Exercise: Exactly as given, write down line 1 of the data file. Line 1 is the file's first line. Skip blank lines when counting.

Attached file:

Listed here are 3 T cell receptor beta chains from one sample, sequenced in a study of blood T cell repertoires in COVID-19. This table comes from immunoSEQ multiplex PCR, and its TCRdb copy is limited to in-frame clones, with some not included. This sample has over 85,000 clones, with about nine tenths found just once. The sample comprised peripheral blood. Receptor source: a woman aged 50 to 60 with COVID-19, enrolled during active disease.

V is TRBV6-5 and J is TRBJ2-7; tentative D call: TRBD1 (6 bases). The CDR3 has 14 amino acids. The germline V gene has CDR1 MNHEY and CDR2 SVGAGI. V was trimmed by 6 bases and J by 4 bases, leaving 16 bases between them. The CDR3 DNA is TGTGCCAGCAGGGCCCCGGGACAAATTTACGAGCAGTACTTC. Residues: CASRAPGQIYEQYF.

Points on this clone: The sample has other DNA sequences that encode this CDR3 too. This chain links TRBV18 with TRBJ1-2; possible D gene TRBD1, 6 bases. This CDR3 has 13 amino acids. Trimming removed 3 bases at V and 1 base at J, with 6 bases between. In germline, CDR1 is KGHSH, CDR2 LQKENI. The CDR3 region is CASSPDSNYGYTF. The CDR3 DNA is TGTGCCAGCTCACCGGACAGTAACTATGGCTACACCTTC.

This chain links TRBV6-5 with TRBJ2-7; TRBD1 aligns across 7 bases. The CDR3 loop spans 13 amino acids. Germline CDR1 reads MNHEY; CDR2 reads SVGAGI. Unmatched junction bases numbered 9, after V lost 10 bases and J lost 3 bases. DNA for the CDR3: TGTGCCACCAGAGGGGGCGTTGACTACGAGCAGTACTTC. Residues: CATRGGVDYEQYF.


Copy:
Listed here are 3 T cell receptor beta chains from one sample, sequenced in a study of blood T cell repertoires in COVID-19. This table comes from immunoSEQ multiplex PCR, and its TCRdb copy is limited to in-frame clones, with some not included. This sample has over 85,000 clones, with about nine tenths found just once. The sample comprised peripheral blood. Receptor source: a woman aged 50 to 60 with COVID-19, enrolled during active disease.